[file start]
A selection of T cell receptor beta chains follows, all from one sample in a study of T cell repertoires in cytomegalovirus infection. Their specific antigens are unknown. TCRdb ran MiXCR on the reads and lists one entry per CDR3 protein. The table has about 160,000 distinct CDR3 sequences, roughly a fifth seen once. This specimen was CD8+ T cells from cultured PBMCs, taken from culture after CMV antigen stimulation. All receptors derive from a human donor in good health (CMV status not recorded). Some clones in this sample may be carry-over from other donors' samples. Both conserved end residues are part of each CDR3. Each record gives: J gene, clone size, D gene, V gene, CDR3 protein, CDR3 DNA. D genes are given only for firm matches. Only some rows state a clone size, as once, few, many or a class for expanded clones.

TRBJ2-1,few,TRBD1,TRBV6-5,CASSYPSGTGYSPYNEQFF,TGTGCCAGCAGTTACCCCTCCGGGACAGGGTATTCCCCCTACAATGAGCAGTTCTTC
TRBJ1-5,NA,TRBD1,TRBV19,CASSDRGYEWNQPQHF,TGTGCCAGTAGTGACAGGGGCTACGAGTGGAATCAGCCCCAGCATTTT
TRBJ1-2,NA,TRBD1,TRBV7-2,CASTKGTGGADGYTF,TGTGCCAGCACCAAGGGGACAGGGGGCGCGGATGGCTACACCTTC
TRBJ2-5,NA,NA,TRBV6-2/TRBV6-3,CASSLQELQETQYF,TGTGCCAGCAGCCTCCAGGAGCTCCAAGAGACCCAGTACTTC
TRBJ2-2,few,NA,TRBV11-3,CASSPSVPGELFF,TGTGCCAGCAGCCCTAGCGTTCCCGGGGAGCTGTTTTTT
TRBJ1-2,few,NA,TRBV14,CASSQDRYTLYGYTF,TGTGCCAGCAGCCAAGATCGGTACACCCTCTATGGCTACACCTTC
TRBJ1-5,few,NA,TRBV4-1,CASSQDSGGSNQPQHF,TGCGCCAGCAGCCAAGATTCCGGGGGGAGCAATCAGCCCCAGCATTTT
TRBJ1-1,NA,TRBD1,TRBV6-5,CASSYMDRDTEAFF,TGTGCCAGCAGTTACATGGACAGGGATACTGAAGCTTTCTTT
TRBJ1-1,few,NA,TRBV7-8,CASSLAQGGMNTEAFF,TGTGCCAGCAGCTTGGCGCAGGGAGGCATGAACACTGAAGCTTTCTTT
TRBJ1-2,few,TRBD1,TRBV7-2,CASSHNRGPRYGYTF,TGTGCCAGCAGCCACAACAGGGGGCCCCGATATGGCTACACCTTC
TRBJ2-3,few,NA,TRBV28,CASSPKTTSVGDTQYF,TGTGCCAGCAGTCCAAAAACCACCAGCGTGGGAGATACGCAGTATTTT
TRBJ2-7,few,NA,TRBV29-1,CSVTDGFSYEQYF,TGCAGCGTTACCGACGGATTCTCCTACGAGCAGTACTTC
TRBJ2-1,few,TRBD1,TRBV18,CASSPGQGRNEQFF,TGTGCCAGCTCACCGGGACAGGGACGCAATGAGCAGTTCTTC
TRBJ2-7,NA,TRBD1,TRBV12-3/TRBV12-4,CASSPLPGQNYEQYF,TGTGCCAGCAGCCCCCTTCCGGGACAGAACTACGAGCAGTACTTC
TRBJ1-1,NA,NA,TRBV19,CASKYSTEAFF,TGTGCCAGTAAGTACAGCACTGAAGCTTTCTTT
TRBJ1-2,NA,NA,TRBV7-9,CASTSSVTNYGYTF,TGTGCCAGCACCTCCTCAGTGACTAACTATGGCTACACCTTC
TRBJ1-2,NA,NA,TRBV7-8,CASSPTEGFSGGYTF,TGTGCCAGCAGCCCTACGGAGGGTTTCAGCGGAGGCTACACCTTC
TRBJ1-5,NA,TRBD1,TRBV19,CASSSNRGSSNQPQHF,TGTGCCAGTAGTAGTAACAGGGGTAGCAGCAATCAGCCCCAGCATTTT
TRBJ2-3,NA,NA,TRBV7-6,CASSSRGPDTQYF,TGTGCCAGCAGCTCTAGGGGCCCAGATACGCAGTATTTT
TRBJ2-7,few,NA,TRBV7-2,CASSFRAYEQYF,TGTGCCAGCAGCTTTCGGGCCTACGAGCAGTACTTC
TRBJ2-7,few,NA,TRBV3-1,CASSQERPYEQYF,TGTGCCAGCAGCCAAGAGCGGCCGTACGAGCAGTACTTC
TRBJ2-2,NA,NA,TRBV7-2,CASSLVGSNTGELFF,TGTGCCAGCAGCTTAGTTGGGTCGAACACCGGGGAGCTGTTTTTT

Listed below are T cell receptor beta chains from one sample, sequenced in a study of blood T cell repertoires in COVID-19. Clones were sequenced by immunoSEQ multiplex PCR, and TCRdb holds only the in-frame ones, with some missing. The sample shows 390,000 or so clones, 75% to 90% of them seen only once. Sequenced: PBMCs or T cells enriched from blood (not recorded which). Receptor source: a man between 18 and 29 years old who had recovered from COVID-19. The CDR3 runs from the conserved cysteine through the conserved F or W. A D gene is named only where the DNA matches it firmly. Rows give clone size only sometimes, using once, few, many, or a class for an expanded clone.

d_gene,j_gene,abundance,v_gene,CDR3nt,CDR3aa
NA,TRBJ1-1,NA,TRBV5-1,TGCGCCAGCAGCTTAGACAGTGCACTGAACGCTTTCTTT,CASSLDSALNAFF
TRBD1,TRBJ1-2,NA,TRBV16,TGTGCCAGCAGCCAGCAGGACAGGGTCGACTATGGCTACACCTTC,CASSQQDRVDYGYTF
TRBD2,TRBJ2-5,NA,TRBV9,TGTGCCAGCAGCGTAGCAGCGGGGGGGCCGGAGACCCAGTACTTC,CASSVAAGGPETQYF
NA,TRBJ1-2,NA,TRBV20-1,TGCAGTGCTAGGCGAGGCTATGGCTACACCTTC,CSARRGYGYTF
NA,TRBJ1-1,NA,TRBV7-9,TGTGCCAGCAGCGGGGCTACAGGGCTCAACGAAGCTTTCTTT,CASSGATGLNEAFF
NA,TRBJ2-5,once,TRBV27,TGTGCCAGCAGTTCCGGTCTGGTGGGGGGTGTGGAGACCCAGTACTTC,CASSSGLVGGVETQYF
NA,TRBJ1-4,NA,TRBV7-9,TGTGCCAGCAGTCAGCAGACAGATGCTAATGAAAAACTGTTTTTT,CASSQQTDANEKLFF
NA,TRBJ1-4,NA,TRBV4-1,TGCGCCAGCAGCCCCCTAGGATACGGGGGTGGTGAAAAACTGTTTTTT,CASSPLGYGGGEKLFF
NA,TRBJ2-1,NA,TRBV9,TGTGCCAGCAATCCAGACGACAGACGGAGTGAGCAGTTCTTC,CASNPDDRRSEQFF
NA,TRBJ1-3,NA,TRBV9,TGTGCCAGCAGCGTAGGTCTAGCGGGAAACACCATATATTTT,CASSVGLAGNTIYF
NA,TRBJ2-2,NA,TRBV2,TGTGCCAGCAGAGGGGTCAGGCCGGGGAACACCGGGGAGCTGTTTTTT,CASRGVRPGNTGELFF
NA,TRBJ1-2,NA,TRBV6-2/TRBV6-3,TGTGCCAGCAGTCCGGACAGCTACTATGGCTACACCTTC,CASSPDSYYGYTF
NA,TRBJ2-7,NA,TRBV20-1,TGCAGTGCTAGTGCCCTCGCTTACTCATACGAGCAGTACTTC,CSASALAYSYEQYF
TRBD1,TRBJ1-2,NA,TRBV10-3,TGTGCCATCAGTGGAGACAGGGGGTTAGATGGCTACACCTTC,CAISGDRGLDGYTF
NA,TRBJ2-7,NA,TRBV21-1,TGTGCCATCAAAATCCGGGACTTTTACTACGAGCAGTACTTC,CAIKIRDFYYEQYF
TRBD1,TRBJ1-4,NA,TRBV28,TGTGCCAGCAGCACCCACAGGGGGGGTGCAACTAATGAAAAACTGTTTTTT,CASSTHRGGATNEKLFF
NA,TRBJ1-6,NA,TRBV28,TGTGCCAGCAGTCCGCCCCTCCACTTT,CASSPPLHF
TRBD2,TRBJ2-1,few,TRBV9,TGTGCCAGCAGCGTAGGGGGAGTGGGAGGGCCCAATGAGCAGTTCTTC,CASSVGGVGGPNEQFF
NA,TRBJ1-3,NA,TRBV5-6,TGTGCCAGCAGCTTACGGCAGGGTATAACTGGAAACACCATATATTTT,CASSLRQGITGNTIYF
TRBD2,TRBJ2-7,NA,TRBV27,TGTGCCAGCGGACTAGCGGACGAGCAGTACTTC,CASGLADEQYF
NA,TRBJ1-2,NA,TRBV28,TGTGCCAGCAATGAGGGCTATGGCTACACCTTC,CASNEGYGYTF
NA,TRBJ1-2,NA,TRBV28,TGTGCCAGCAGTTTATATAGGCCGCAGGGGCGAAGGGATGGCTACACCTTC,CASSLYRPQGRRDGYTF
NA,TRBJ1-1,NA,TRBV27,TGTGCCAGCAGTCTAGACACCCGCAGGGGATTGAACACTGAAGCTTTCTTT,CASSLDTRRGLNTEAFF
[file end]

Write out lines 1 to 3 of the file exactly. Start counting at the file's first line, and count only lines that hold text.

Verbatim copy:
A selection of T cell receptor beta chains follows, all from one sample in a study of T cell repertoires in cytomegalovirus infection. Their specific antigens are unknown. TCRdb ran MiXCR on the reads and lists one entry per CDR3 protein. The table has about 160,000 distinct CDR3 sequences, roughly a fifth seen once. This specimen was CD8+ T cells from cultured PBMCs, taken from culture after CMV antigen stimulation. All receptors derive from a human donor in good health (CMV status not recorded). Some clones in this sample may be carry-over from other donors' samples. Both conserved end residues are part of each CDR3. Each record gives: J gene, clone size, D gene, V gene, CDR3 protein, CDR3 DNA. D genes are given only for firm matches. Only some rows state a clone size, as once, few, many or a class for expanded clones.

TRBJ2-1,few,TRBD1,TRBV6-5,CASSYPSGTGYSPYNEQFF,TGTGCCAGCAGTTACCCCTCCGGGACAGGGTATTCCCCCTACAATGAGCAGTTCTTC
TRBJ1-5,NA,TRBD1,TRBV19,CASSDRGYEWNQPQHF,TGTGCCAGTAGTGACAGGGGCTACGAGTGGAATCAGCCCCAGCATTTT